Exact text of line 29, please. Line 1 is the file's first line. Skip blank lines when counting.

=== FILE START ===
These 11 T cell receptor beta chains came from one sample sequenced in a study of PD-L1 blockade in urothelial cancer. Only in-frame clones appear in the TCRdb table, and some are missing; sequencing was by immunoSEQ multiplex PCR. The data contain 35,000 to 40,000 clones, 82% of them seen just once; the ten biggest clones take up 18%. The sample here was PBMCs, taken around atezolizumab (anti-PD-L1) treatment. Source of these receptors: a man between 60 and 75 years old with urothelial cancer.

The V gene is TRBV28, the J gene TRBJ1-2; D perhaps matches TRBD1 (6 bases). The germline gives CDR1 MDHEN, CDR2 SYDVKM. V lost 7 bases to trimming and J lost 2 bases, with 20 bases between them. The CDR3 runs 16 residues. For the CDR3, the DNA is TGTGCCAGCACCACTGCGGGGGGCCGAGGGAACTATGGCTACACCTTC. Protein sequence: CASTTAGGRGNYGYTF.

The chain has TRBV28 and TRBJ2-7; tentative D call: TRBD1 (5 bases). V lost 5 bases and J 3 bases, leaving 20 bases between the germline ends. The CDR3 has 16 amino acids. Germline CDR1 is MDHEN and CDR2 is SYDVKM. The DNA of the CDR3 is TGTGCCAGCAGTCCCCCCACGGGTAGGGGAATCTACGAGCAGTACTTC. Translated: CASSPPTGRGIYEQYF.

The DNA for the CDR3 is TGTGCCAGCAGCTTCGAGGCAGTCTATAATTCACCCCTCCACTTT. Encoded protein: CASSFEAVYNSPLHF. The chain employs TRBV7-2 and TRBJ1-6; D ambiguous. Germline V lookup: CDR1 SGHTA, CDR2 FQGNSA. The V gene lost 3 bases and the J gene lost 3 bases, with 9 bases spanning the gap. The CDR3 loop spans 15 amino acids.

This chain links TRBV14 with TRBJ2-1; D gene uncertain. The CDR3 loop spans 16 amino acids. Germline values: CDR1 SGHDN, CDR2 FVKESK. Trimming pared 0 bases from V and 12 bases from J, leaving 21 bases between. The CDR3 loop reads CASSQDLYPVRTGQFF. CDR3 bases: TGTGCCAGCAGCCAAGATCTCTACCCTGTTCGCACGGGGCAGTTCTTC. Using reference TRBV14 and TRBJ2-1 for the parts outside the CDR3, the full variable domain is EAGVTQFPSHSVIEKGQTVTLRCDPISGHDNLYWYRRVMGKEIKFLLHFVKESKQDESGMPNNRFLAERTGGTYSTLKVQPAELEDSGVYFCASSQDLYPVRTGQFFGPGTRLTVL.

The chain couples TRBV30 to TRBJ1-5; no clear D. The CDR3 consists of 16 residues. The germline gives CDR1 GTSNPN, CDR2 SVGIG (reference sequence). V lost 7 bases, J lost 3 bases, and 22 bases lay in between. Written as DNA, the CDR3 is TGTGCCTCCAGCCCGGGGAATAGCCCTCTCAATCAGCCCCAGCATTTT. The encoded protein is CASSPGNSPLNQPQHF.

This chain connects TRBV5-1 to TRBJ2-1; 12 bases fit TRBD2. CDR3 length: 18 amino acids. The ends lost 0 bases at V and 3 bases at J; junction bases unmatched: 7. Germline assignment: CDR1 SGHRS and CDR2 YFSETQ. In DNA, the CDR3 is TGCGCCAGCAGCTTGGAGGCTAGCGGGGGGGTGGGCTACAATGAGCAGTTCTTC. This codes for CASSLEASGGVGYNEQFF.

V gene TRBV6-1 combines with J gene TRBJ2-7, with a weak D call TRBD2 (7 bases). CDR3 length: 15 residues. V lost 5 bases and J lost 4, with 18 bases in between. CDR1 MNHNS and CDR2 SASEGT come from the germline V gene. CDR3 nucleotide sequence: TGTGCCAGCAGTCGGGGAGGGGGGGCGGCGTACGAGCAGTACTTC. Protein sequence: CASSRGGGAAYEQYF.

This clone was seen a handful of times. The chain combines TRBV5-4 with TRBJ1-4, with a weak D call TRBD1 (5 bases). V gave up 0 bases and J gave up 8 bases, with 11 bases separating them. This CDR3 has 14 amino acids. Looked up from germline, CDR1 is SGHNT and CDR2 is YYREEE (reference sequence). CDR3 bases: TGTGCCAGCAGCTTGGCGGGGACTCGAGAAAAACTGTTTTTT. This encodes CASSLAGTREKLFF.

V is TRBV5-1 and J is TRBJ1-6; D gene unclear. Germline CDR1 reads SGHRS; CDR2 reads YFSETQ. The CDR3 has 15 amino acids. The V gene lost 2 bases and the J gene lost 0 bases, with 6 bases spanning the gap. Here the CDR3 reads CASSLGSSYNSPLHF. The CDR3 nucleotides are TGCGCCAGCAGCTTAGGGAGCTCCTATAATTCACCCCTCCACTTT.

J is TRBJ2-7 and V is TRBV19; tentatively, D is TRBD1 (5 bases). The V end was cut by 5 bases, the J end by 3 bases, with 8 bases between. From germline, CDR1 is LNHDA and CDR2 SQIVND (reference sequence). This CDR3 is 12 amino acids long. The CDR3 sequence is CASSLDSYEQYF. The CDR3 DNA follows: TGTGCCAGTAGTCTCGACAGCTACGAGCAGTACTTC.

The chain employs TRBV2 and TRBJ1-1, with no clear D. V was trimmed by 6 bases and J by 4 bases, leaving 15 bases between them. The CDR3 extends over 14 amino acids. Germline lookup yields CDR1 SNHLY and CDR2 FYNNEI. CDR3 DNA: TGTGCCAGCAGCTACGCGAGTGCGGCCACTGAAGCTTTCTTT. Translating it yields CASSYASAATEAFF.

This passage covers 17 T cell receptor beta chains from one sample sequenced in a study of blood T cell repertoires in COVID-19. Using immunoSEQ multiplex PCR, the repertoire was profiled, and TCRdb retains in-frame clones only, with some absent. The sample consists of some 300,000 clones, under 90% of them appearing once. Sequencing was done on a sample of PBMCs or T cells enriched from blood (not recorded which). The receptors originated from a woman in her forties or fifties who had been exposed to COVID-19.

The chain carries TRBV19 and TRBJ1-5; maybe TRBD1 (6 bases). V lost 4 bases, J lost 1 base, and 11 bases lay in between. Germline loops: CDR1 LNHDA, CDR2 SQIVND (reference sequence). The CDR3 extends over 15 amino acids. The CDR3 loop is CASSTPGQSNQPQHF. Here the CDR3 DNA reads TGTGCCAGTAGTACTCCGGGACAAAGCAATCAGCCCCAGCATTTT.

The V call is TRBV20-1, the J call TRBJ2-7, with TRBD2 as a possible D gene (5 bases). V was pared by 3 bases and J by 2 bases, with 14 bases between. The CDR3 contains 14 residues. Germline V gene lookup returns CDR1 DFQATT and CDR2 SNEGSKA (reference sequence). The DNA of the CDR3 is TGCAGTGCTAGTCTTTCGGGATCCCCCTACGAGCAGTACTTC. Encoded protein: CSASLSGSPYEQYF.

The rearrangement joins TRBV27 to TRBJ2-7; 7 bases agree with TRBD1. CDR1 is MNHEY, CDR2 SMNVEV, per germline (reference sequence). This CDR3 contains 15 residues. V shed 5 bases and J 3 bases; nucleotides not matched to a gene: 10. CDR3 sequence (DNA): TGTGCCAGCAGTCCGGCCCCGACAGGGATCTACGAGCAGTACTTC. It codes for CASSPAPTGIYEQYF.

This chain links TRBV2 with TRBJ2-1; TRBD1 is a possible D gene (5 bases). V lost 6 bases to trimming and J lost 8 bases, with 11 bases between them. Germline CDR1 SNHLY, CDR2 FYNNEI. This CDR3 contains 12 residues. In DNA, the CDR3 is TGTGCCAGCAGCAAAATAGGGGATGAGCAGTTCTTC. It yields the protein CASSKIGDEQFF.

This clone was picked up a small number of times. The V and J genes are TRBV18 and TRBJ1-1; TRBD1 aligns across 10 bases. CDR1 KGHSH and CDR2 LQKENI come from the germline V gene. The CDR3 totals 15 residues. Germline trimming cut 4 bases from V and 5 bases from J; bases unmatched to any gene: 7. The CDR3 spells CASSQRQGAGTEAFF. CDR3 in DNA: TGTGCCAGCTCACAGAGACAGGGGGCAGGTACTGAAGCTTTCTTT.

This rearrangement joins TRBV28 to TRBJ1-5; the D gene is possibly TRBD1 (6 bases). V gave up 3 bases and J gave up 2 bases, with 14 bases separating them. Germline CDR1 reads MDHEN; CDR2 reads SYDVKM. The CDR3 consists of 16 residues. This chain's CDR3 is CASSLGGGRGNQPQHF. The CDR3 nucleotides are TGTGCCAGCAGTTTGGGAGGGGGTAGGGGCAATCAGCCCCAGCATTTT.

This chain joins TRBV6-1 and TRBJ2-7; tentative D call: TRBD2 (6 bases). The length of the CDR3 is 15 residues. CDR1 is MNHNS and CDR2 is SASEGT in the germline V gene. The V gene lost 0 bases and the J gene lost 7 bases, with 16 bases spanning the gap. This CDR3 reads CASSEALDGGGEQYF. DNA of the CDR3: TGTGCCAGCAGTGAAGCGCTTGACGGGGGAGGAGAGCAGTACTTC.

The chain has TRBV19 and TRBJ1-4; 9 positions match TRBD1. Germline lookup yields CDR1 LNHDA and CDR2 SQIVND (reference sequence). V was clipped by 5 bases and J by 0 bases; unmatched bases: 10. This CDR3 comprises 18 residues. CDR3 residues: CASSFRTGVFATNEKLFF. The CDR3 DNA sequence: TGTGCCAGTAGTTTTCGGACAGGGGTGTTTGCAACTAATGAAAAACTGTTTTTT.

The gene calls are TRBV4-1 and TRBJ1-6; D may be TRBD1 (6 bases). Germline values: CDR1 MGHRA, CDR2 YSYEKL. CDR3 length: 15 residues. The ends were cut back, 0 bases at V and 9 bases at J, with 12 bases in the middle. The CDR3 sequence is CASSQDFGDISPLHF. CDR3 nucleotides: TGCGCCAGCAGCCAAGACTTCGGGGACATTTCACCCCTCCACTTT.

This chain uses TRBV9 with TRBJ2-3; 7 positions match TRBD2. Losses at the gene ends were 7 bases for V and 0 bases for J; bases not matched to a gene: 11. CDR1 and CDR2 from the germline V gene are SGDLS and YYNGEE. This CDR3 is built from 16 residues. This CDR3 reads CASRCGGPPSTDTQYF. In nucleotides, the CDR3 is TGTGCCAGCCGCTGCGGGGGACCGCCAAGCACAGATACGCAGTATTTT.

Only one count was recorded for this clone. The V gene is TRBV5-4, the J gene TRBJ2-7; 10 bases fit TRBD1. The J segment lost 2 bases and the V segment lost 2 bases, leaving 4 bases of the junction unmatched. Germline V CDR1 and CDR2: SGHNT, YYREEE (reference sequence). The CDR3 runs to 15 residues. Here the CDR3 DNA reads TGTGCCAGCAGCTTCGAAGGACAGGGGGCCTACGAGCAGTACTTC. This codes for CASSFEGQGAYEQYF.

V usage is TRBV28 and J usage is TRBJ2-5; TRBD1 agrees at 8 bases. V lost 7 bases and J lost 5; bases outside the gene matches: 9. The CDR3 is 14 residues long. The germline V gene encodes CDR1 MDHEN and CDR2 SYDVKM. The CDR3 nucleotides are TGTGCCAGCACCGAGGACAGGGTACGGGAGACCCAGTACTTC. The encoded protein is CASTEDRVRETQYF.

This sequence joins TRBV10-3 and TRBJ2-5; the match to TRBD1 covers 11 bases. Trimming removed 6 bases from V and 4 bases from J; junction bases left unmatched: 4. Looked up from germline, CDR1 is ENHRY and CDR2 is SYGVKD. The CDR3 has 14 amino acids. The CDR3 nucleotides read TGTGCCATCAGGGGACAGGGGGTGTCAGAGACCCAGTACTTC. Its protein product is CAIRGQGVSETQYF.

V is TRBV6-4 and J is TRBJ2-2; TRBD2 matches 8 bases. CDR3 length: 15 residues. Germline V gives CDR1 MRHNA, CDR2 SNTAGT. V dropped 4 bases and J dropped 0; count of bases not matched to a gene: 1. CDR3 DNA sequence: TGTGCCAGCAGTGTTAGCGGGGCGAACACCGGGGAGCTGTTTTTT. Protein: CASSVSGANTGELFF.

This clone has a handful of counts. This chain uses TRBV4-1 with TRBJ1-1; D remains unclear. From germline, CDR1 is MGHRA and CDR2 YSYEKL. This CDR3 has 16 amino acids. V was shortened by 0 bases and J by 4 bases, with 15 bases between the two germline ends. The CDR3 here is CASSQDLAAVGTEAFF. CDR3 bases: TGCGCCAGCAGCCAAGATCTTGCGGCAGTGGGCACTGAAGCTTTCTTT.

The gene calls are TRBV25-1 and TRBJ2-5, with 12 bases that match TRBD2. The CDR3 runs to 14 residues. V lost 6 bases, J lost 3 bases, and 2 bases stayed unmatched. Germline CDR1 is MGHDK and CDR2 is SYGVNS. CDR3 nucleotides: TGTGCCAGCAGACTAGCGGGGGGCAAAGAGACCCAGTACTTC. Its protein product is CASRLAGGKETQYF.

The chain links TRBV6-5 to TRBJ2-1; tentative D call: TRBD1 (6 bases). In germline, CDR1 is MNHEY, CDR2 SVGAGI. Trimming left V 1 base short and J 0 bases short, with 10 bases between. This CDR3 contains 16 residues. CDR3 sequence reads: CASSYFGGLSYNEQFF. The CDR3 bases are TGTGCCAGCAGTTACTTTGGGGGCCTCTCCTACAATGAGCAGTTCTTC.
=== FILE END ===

The gene calls are TRBV25-1 and TRBJ2-5, with 12 bases that match TRBD2. The CDR3 runs to 14 residues. V lost 6 bases, J lost 3 bases, and 2 bases stayed unmatched. Germline CDR1 is MGHDK and CDR2 is SYGVNS. CDR3 nucleotides: TGTGCCAGCAGACTAGCGGGGGGCAAAGAGACCCAGTACTTC. Its protein product is CASRLAGGKETQYF.